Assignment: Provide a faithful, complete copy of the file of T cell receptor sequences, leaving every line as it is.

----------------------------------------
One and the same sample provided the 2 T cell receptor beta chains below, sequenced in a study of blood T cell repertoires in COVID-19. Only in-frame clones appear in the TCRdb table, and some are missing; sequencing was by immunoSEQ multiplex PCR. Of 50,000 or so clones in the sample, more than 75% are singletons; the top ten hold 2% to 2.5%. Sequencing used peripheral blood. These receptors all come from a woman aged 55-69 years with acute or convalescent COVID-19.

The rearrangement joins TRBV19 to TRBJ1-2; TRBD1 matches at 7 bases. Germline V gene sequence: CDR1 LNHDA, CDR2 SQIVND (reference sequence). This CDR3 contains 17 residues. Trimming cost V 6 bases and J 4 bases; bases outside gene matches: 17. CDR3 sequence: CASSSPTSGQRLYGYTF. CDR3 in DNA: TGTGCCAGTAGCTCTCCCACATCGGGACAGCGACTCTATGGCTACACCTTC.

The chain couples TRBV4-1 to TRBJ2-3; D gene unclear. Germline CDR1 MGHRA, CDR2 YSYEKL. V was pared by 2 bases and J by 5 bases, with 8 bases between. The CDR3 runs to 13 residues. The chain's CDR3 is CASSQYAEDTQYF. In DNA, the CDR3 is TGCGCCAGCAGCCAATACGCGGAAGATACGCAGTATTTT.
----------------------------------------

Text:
One and the same sample provided the 2 T cell receptor beta chains below, sequenced in a study of blood T cell repertoires in COVID-19. Only in-frame clones appear in the TCRdb table, and some are missing; sequencing was by immunoSEQ multiplex PCR. Of 50,000 or so clones in the sample, more than 75% are singletons; the top ten hold 2% to 2.5%. Sequencing used peripheral blood. These receptors all come from a woman aged 55-69 years with acute or convalescent COVID-19.

The rearrangement joins TRBV19 to TRBJ1-2; TRBD1 matches at 7 bases. Germline V gene sequence: CDR1 LNHDA, CDR2 SQIVND (reference sequence). This CDR3 contains 17 residues. Trimming cost V 6 bases and J 4 bases; bases outside gene matches: 17. CDR3 sequence: CASSSPTSGQRLYGYTF. CDR3 in DNA: TGTGCCAGTAGCTCTCCCACATCGGGACAGCGACTCTATGGCTACACCTTC.

The chain couples TRBV4-1 to TRBJ2-3; D gene unclear. Germline CDR1 MGHRA, CDR2 YSYEKL. V was pared by 2 bases and J by 5 bases, with 8 bases between. The CDR3 runs to 13 residues. The chain's CDR3 is CASSQYAEDTQYF. In DNA, the CDR3 is TGCGCCAGCAGCCAATACGCGGAAGATACGCAGTATTTT.